The theory of island biogeography has been termed the 'First Law of Conservation Biology.' Why is this so?
A. Because of human actions, natural habitats are becoming increasingly isolated and island-like. As such, the number of species on these remaining areas may change as immigration decreases and extinction increases.
B. By identifying potential mechanisms underlying the loss of species diversity, Island Biogeography Theory may help suggest ways in which we can design nature reserves to maximize their ability to maintain diversity.
C. Specific recommendations:
1) A large reserve is better than a small reserve
2) A single undivided reserves is better than a number of small reserves
3) If divided, reserves is better than a number of small reserves
4) If divided, reserves should be spaced equally from another, not linearly
5) If reserves are linear, they should be connected with corridors
6) If reserve is small and isolated, it should be circular and not linear
II. This application of Island Biogeography has been very controversial.
The two recommendations which have generated the most argument have been B and E.
A. Will single, large reserves protect more biodiversity than several smaller reserves of equal size? This has been termed the Single Large or Several Small (SLOSS) debate.
Island biogeography theory only predicts species richness for single sites. It makes no predictions about diversity across multiple sites, or how that diversity will compare to other regions.
In fact, much research has shown that many islands will almost always have more diversity than single areas of the same size. There are many factors responsible for this, including greater isolation between areas which allows for trophic equivalency.
However, others have argued that while this may be true, most species of conservation importance will not survive on small reserves due to high extinction rates. Only 'weeds' will survive on small islands.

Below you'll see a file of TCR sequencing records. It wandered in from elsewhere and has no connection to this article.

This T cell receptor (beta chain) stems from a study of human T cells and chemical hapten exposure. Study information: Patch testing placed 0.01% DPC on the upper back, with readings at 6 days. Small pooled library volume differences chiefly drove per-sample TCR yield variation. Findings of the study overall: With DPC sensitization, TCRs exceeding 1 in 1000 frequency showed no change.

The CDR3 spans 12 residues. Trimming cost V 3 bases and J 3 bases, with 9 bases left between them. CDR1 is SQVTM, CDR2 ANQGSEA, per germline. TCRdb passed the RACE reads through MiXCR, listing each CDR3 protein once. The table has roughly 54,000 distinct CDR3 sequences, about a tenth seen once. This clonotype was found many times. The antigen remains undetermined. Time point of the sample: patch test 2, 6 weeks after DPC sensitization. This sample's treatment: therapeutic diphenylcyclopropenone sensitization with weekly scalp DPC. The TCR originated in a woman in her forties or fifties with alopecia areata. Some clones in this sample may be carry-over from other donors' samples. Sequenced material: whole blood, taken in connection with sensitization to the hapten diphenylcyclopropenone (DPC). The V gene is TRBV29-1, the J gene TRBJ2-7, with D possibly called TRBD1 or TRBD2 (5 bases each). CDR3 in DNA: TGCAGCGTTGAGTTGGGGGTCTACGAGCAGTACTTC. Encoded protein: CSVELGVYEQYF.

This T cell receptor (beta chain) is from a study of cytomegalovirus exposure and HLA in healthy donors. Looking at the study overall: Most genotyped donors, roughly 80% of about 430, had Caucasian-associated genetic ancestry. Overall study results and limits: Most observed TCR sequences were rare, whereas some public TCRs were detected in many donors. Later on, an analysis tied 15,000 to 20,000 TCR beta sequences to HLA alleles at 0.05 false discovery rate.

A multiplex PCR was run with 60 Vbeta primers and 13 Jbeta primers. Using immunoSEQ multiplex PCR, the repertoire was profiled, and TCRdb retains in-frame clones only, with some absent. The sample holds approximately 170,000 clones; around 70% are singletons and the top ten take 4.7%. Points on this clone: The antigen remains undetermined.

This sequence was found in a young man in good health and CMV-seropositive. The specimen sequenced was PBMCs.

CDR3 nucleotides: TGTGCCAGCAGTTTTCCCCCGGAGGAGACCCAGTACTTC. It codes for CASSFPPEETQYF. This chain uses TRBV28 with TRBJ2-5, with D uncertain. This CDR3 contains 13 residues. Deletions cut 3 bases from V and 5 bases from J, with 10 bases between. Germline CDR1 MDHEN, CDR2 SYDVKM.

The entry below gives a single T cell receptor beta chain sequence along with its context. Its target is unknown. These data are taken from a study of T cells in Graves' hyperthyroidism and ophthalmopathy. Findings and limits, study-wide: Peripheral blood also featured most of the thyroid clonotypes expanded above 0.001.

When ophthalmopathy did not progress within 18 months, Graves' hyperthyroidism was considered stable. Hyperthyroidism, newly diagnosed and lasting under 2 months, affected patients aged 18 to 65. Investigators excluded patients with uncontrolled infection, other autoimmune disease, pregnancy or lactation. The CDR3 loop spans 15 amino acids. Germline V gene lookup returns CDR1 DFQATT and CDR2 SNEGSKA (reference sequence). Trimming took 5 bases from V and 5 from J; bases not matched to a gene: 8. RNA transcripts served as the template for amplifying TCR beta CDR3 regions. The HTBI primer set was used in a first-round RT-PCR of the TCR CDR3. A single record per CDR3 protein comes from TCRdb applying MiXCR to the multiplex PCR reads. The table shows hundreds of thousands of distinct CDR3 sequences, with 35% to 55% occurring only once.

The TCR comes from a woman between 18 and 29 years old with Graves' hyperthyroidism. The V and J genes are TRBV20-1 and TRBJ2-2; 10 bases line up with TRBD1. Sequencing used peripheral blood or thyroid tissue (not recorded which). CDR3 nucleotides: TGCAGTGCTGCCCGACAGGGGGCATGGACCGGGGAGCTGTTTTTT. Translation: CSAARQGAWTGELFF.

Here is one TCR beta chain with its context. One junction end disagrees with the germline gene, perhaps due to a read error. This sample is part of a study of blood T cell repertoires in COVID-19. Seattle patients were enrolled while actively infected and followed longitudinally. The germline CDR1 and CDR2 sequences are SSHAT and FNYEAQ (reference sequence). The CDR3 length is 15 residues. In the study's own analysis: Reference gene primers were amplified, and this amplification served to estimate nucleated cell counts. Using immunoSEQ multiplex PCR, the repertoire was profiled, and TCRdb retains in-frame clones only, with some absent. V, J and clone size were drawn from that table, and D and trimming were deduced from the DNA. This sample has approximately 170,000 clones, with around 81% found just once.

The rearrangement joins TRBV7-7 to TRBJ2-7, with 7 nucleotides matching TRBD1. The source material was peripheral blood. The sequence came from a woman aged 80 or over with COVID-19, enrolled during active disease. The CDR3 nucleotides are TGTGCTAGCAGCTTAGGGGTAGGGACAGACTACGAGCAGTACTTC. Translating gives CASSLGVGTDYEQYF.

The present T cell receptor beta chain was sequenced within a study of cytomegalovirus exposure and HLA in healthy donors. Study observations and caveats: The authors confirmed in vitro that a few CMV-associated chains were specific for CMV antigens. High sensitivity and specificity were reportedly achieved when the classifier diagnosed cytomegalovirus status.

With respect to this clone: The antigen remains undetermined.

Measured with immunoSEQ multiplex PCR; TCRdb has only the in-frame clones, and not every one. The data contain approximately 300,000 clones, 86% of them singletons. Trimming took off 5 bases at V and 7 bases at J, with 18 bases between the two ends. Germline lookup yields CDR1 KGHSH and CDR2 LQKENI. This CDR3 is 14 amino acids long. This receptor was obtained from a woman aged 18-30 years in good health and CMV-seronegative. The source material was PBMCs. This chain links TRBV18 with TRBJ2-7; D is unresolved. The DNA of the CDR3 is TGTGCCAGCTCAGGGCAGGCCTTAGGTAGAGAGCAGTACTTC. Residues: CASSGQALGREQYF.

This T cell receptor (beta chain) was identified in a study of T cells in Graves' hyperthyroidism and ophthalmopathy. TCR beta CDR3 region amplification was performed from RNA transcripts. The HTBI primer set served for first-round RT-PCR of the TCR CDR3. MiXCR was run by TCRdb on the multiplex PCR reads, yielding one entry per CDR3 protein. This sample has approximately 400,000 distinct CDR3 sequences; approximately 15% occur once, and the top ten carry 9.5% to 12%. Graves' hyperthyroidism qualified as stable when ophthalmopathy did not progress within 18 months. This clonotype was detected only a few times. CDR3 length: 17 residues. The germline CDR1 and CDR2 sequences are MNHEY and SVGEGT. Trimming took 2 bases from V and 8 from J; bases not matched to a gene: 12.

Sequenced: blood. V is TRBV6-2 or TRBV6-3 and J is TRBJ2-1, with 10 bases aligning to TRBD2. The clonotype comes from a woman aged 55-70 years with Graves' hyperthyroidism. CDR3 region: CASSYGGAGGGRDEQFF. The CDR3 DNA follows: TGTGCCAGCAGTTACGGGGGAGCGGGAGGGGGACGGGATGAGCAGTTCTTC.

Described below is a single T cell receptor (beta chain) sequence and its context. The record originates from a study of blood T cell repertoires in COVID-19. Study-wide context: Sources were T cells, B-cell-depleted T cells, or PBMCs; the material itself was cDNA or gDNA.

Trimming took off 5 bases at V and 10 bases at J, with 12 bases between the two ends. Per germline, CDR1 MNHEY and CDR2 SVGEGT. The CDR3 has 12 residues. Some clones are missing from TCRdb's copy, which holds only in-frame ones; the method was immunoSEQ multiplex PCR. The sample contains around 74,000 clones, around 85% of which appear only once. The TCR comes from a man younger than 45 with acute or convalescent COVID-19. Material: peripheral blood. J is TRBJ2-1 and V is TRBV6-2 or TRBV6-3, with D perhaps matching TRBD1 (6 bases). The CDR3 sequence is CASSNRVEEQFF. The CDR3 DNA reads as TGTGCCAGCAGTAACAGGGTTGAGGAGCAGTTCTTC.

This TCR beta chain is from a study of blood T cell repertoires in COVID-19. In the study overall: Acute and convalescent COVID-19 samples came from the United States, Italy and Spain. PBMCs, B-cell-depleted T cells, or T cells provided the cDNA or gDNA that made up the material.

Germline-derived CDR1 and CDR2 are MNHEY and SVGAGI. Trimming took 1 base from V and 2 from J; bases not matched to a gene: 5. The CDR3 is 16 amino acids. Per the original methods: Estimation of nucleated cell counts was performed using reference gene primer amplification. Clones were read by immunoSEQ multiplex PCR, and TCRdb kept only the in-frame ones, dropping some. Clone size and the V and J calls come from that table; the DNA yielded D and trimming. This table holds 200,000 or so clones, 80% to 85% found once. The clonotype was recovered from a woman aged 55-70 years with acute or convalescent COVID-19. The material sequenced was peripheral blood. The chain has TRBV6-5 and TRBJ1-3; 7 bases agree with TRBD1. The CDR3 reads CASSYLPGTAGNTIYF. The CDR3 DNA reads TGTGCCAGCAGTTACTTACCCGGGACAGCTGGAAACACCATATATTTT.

Yet, many plant and invertebrate populations (almost 90% of global biodiversity) need very small amounts of habitat to survive (a few square feet), so what is 'small' for these species will be quite different from what is 'small' for a cougar.
B. Are corridors essential for protection of biodiversity? Are they a good investment of conservation resources?
Supporters of corridors argues that unless reserves are connected in some way, many species with large home ranges (wolves, bear, cougar) will face increased extinction rates, as current reserves may not be large enough to support them.
They also argue that migration between reserves is vital to maintain the genetic health of populations.
However, critics argue that:
1) Little data exists to show that corridors are used by target species. The data which is known suggests that many species will not use them. For instance, Minnesota research has demonstrated that wolves will only use roadless corridors more than 6 miles wide! Few such corridors exist in the eastern U.S.
2) Corridors may be used by non-target species with better dispersal abilities. By linking reserves, corridors may decrease the isolation and increase the chance of exotic pests, weeds, or diseases to invade sites.
3) Corridors are often very expensive to purchase. Given the lack of data supporting the benefits of corridors, would money be better spent protecting other, more important pieces of land?
C. It is also important to note that many small, 'non-optimally' designed reserves may protect much of their biodiversity. Remnant prairies in Wisconsin and Iowa along rail roads are small and linear. Yet, they support more diverse butterfly communities than many larger reserves.
Created 2 September 2011, Last Update 02 September 2011
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